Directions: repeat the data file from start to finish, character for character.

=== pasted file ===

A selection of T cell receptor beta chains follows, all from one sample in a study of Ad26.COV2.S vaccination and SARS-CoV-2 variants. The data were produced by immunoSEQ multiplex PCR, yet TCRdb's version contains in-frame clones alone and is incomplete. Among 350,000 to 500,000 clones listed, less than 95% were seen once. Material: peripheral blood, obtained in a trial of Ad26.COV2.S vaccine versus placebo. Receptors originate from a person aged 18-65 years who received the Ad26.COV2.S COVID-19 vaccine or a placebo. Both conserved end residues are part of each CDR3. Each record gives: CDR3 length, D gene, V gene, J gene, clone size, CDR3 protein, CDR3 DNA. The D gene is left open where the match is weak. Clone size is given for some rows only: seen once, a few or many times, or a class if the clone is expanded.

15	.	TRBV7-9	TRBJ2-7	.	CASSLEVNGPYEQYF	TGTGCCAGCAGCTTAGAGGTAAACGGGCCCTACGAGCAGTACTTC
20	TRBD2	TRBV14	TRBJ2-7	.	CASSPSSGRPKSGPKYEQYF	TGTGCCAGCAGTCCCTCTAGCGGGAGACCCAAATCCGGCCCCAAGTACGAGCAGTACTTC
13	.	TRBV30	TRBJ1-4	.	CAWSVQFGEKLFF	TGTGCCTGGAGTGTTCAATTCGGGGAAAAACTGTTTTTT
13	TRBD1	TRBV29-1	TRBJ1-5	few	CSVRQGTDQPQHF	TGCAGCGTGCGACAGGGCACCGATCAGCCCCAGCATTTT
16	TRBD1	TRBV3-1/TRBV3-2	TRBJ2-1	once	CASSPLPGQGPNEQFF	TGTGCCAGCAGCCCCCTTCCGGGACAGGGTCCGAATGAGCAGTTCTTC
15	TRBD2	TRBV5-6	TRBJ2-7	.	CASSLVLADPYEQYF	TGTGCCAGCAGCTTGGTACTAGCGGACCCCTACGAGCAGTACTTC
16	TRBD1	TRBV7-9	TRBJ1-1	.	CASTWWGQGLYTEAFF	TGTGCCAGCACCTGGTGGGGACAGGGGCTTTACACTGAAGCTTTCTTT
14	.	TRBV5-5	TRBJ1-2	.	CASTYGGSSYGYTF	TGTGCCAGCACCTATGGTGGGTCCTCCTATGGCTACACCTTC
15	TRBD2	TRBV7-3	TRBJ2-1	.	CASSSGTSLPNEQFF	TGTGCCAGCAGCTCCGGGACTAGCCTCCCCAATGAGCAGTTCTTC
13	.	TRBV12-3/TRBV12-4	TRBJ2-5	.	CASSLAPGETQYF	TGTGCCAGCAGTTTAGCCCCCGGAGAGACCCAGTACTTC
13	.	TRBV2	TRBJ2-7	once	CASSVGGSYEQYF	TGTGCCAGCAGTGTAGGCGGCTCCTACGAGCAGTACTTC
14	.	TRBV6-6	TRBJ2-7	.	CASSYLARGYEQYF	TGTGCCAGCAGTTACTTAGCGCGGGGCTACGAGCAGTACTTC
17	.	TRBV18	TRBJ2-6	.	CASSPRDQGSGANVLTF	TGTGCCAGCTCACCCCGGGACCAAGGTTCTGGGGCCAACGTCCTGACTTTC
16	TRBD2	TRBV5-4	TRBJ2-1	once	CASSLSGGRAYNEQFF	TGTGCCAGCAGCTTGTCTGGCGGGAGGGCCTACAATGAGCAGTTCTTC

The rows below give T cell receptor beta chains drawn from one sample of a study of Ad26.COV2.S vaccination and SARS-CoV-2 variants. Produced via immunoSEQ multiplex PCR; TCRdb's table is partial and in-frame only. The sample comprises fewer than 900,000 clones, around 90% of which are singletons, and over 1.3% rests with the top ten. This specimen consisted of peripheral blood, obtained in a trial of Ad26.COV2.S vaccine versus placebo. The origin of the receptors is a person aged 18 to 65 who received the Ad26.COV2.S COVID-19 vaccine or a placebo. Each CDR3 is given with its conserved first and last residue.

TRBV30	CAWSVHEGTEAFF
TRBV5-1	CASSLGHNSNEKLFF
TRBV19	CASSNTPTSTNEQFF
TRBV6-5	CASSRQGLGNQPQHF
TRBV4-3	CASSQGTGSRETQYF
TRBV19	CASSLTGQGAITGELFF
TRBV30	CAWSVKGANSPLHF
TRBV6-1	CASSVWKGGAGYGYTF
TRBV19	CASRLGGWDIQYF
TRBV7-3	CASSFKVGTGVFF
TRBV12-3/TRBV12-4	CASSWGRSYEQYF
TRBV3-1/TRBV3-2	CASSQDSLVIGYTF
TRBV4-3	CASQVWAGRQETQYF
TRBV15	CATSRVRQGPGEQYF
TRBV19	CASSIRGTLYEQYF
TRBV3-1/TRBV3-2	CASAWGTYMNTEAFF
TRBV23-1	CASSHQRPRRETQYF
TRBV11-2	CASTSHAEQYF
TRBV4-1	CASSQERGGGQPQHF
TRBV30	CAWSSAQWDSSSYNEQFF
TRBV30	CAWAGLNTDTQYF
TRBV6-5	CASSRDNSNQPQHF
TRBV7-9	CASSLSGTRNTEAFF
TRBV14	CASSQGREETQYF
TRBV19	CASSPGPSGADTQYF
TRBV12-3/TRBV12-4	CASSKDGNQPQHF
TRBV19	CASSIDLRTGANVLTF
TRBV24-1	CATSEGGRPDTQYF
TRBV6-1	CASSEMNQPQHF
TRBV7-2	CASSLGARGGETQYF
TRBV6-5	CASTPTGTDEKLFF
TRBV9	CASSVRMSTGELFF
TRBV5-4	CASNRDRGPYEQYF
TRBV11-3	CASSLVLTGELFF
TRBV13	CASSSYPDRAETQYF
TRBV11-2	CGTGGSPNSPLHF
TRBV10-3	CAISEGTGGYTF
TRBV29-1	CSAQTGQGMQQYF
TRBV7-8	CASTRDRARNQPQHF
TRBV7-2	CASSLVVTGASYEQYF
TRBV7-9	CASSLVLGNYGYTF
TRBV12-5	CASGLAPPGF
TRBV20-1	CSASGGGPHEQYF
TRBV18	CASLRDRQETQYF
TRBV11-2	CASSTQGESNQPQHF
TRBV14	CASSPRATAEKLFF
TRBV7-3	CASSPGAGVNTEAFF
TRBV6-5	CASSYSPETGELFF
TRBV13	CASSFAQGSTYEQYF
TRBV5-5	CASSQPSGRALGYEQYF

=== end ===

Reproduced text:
A selection of T cell receptor beta chains follows, all from one sample in a study of Ad26.COV2.S vaccination and SARS-CoV-2 variants. The data were produced by immunoSEQ multiplex PCR, yet TCRdb's version contains in-frame clones alone and is incomplete. Among 350,000 to 500,000 clones listed, less than 95% were seen once. Material: peripheral blood, obtained in a trial of Ad26.COV2.S vaccine versus placebo. Receptors originate from a person aged 18-65 years who received the Ad26.COV2.S COVID-19 vaccine or a placebo. Both conserved end residues are part of each CDR3. Each record gives: CDR3 length, D gene, V gene, J gene, clone size, CDR3 protein, CDR3 DNA. The D gene is left open where the match is weak. Clone size is given for some rows only: seen once, a few or many times, or a class if the clone is expanded.

15	.	TRBV7-9	TRBJ2-7	.	CASSLEVNGPYEQYF	TGTGCCAGCAGCTTAGAGGTAAACGGGCCCTACGAGCAGTACTTC
20	TRBD2	TRBV14	TRBJ2-7	.	CASSPSSGRPKSGPKYEQYF	TGTGCCAGCAGTCCCTCTAGCGGGAGACCCAAATCCGGCCCCAAGTACGAGCAGTACTTC
13	.	TRBV30	TRBJ1-4	.	CAWSVQFGEKLFF	TGTGCCTGGAGTGTTCAATTCGGGGAAAAACTGTTTTTT
13	TRBD1	TRBV29-1	TRBJ1-5	few	CSVRQGTDQPQHF	TGCAGCGTGCGACAGGGCACCGATCAGCCCCAGCATTTT
16	TRBD1	TRBV3-1/TRBV3-2	TRBJ2-1	once	CASSPLPGQGPNEQFF	TGTGCCAGCAGCCCCCTTCCGGGACAGGGTCCGAATGAGCAGTTCTTC
15	TRBD2	TRBV5-6	TRBJ2-7	.	CASSLVLADPYEQYF	TGTGCCAGCAGCTTGGTACTAGCGGACCCCTACGAGCAGTACTTC
16	TRBD1	TRBV7-9	TRBJ1-1	.	CASTWWGQGLYTEAFF	TGTGCCAGCACCTGGTGGGGACAGGGGCTTTACACTGAAGCTTTCTTT
14	.	TRBV5-5	TRBJ1-2	.	CASTYGGSSYGYTF	TGTGCCAGCACCTATGGTGGGTCCTCCTATGGCTACACCTTC
15	TRBD2	TRBV7-3	TRBJ2-1	.	CASSSGTSLPNEQFF	TGTGCCAGCAGCTCCGGGACTAGCCTCCCCAATGAGCAGTTCTTC
13	.	TRBV12-3/TRBV12-4	TRBJ2-5	.	CASSLAPGETQYF	TGTGCCAGCAGTTTAGCCCCCGGAGAGACCCAGTACTTC
13	.	TRBV2	TRBJ2-7	once	CASSVGGSYEQYF	TGTGCCAGCAGTGTAGGCGGCTCCTACGAGCAGTACTTC
14	.	TRBV6-6	TRBJ2-7	.	CASSYLARGYEQYF	TGTGCCAGCAGTTACTTAGCGCGGGGCTACGAGCAGTACTTC
17	.	TRBV18	TRBJ2-6	.	CASSPRDQGSGANVLTF	TGTGCCAGCTCACCCCGGGACCAAGGTTCTGGGGCCAACGTCCTGACTTTC
16	TRBD2	TRBV5-4	TRBJ2-1	once	CASSLSGGRAYNEQFF	TGTGCCAGCAGCTTGTCTGGCGGGAGGGCCTACAATGAGCAGTTCTTC

The rows below give T cell receptor beta chains drawn from one sample of a study of Ad26.COV2.S vaccination and SARS-CoV-2 variants. Produced via immunoSEQ multiplex PCR; TCRdb's table is partial and in-frame only. The sample comprises fewer than 900,000 clones, around 90% of which are singletons, and over 1.3% rests with the top ten. This specimen consisted of peripheral blood, obtained in a trial of Ad26.COV2.S vaccine versus placebo. The origin of the receptors is a person aged 18 to 65 who received the Ad26.COV2.S COVID-19 vaccine or a placebo. Each CDR3 is given with its conserved first and last residue.

TRBV30	CAWSVHEGTEAFF
TRBV5-1	CASSLGHNSNEKLFF
TRBV19	CASSNTPTSTNEQFF
TRBV6-5	CASSRQGLGNQPQHF
TRBV4-3	CASSQGTGSRETQYF
TRBV19	CASSLTGQGAITGELFF
TRBV30	CAWSVKGANSPLHF
TRBV6-1	CASSVWKGGAGYGYTF
TRBV19	CASRLGGWDIQYF
TRBV7-3	CASSFKVGTGVFF
TRBV12-3/TRBV12-4	CASSWGRSYEQYF
TRBV3-1/TRBV3-2	CASSQDSLVIGYTF
TRBV4-3	CASQVWAGRQETQYF
TRBV15	CATSRVRQGPGEQYF
TRBV19	CASSIRGTLYEQYF
TRBV3-1/TRBV3-2	CASAWGTYMNTEAFF
TRBV23-1	CASSHQRPRRETQYF
TRBV11-2	CASTSHAEQYF
TRBV4-1	CASSQERGGGQPQHF
TRBV30	CAWSSAQWDSSSYNEQFF
TRBV30	CAWAGLNTDTQYF
TRBV6-5	CASSRDNSNQPQHF
TRBV7-9	CASSLSGTRNTEAFF
TRBV14	CASSQGREETQYF
TRBV19	CASSPGPSGADTQYF
TRBV12-3/TRBV12-4	CASSKDGNQPQHF
TRBV19	CASSIDLRTGANVLTF
TRBV24-1	CATSEGGRPDTQYF
TRBV6-1	CASSEMNQPQHF
TRBV7-2	CASSLGARGGETQYF
TRBV6-5	CASTPTGTDEKLFF
TRBV9	CASSVRMSTGELFF
TRBV5-4	CASNRDRGPYEQYF
TRBV11-3	CASSLVLTGELFF
TRBV13	CASSSYPDRAETQYF
TRBV11-2	CGTGGSPNSPLHF
TRBV10-3	CAISEGTGGYTF
TRBV29-1	CSAQTGQGMQQYF
TRBV7-8	CASTRDRARNQPQHF
TRBV7-2	CASSLVVTGASYEQYF
TRBV7-9	CASSLVLGNYGYTF
TRBV12-5	CASGLAPPGF
TRBV20-1	CSASGGGPHEQYF
TRBV18	CASLRDRQETQYF
TRBV11-2	CASSTQGESNQPQHF
TRBV14	CASSPRATAEKLFF
TRBV7-3	CASSPGAGVNTEAFF
TRBV6-5	CASSYSPETGELFF
TRBV13	CASSFAQGSTYEQYF
TRBV5-5	CASSQPSGRALGYEQYF